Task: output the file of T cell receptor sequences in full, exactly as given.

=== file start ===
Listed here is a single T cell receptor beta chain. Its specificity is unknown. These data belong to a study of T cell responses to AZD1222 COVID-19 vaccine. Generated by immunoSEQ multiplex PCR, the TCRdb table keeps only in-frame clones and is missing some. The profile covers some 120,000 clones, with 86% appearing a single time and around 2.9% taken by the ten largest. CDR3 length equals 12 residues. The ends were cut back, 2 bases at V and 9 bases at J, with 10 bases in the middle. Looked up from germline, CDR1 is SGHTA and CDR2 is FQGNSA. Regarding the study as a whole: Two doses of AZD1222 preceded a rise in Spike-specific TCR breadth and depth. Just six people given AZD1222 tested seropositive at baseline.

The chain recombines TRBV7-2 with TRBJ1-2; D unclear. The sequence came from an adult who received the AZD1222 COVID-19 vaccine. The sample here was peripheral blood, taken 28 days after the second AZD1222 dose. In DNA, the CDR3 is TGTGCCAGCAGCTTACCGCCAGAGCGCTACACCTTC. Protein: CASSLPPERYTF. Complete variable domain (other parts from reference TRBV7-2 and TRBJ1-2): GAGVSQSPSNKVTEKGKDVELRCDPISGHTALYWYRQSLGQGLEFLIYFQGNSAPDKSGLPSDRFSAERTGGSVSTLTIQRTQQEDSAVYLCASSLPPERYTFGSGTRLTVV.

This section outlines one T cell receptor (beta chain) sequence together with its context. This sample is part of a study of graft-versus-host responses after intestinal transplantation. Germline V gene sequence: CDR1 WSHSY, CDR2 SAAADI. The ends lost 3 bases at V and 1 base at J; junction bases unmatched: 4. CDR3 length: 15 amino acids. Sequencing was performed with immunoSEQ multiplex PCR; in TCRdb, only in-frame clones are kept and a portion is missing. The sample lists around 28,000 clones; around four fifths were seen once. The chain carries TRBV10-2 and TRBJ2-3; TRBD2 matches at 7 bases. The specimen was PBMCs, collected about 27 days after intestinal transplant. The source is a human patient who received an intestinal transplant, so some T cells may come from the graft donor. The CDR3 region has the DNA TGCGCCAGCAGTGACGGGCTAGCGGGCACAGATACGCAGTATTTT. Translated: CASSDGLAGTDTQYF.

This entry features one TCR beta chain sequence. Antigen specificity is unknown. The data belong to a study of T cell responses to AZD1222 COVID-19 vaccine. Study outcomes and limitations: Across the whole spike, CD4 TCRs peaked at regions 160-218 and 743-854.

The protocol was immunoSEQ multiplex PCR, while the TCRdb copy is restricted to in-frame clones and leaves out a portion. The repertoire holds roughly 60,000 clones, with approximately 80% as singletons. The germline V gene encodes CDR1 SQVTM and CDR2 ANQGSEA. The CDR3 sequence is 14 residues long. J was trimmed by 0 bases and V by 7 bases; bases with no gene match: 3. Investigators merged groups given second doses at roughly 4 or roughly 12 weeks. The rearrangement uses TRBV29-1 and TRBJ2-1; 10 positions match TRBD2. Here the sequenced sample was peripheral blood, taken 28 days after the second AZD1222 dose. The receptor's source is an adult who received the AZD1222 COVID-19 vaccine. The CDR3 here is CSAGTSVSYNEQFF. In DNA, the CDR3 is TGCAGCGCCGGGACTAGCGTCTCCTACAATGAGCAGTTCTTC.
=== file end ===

Listed here is a single T cell receptor beta chain. Its specificity is unknown. These data belong to a study of T cell responses to AZD1222 COVID-19 vaccine. Generated by immunoSEQ multiplex PCR, the TCRdb table keeps only in-frame clones and is missing some. The profile covers some 120,000 clones, with 86% appearing a single time and around 2.9% taken by the ten largest. CDR3 length equals 12 residues. The ends were cut back, 2 bases at V and 9 bases at J, with 10 bases in the middle. Looked up from germline, CDR1 is SGHTA and CDR2 is FQGNSA. Regarding the study as a whole: Two doses of AZD1222 preceded a rise in Spike-specific TCR breadth and depth. Just six people given AZD1222 tested seropositive at baseline.

The chain recombines TRBV7-2 with TRBJ1-2; D unclear. The sequence came from an adult who received the AZD1222 COVID-19 vaccine. The sample here was peripheral blood, taken 28 days after the second AZD1222 dose. In DNA, the CDR3 is TGTGCCAGCAGCTTACCGCCAGAGCGCTACACCTTC. Protein: CASSLPPERYTF. Complete variable domain (other parts from reference TRBV7-2 and TRBJ1-2): GAGVSQSPSNKVTEKGKDVELRCDPISGHTALYWYRQSLGQGLEFLIYFQGNSAPDKSGLPSDRFSAERTGGSVSTLTIQRTQQEDSAVYLCASSLPPERYTFGSGTRLTVV.

This section outlines one T cell receptor (beta chain) sequence together with its context. This sample is part of a study of graft-versus-host responses after intestinal transplantation. Germline V gene sequence: CDR1 WSHSY, CDR2 SAAADI. The ends lost 3 bases at V and 1 base at J; junction bases unmatched: 4. CDR3 length: 15 amino acids. Sequencing was performed with immunoSEQ multiplex PCR; in TCRdb, only in-frame clones are kept and a portion is missing. The sample lists around 28,000 clones; around four fifths were seen once. The chain carries TRBV10-2 and TRBJ2-3; TRBD2 matches at 7 bases. The specimen was PBMCs, collected about 27 days after intestinal transplant. The source is a human patient who received an intestinal transplant, so some T cells may come from the graft donor. The CDR3 region has the DNA TGCGCCAGCAGTGACGGGCTAGCGGGCACAGATACGCAGTATTTT. Translated: CASSDGLAGTDTQYF.

This entry features one TCR beta chain sequence. Antigen specificity is unknown. The data belong to a study of T cell responses to AZD1222 COVID-19 vaccine. Study outcomes and limitations: Across the whole spike, CD4 TCRs peaked at regions 160-218 and 743-854.

The protocol was immunoSEQ multiplex PCR, while the TCRdb copy is restricted to in-frame clones and leaves out a portion. The repertoire holds roughly 60,000 clones, with approximately 80% as singletons. The germline V gene encodes CDR1 SQVTM and CDR2 ANQGSEA. The CDR3 sequence is 14 residues long. J was trimmed by 0 bases and V by 7 bases; bases with no gene match: 3. Investigators merged groups given second doses at roughly 4 or roughly 12 weeks. The rearrangement uses TRBV29-1 and TRBJ2-1; 10 positions match TRBD2. Here the sequenced sample was peripheral blood, taken 28 days after the second AZD1222 dose. The receptor's source is an adult who received the AZD1222 COVID-19 vaccine. The CDR3 here is CSAGTSVSYNEQFF. In DNA, the CDR3 is TGCAGCGCCGGGACTAGCGTCTCCTACAATGAGCAGTTCTTC.